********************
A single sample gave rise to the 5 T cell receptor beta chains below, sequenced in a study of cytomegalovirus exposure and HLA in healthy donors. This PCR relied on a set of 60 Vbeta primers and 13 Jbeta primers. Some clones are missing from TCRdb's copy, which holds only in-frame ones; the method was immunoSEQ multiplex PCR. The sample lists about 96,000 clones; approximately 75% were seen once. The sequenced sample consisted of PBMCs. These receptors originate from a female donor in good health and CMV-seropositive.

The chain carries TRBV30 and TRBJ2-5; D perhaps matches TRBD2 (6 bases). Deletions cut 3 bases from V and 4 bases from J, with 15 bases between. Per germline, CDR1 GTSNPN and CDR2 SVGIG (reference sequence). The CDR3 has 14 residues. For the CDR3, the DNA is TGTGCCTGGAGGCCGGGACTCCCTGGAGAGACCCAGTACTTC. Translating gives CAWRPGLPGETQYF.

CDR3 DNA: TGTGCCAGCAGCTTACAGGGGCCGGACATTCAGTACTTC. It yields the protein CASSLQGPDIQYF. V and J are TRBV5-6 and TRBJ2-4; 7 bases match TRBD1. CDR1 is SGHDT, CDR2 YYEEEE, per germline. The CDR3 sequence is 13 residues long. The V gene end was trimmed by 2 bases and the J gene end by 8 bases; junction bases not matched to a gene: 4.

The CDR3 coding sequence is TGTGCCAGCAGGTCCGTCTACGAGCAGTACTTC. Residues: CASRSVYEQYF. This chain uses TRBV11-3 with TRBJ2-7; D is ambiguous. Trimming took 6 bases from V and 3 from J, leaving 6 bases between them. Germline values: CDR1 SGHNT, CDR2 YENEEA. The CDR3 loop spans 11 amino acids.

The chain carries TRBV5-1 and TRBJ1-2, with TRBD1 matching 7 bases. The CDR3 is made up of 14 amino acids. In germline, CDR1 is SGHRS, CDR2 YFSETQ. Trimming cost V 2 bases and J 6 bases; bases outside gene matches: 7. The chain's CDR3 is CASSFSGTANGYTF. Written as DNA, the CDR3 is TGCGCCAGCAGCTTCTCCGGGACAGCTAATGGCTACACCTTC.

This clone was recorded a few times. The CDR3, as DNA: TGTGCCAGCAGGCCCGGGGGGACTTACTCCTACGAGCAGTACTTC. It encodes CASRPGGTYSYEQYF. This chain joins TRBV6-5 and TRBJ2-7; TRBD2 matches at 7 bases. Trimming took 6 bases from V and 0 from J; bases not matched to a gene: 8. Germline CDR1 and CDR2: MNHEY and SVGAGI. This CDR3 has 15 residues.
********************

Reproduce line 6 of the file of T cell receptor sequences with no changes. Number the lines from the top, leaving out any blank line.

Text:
This clone was recorded a few times. The CDR3, as DNA: TGTGCCAGCAGGCCCGGGGGGACTTACTCCTACGAGCAGTACTTC. It encodes CASRPGGTYSYEQYF. This chain joins TRBV6-5 and TRBJ2-7; TRBD2 matches at 7 bases. Trimming took 6 bases from V and 0 from J; bases not matched to a gene: 8. Germline CDR1 and CDR2: MNHEY and SVGAGI. This CDR3 has 15 residues.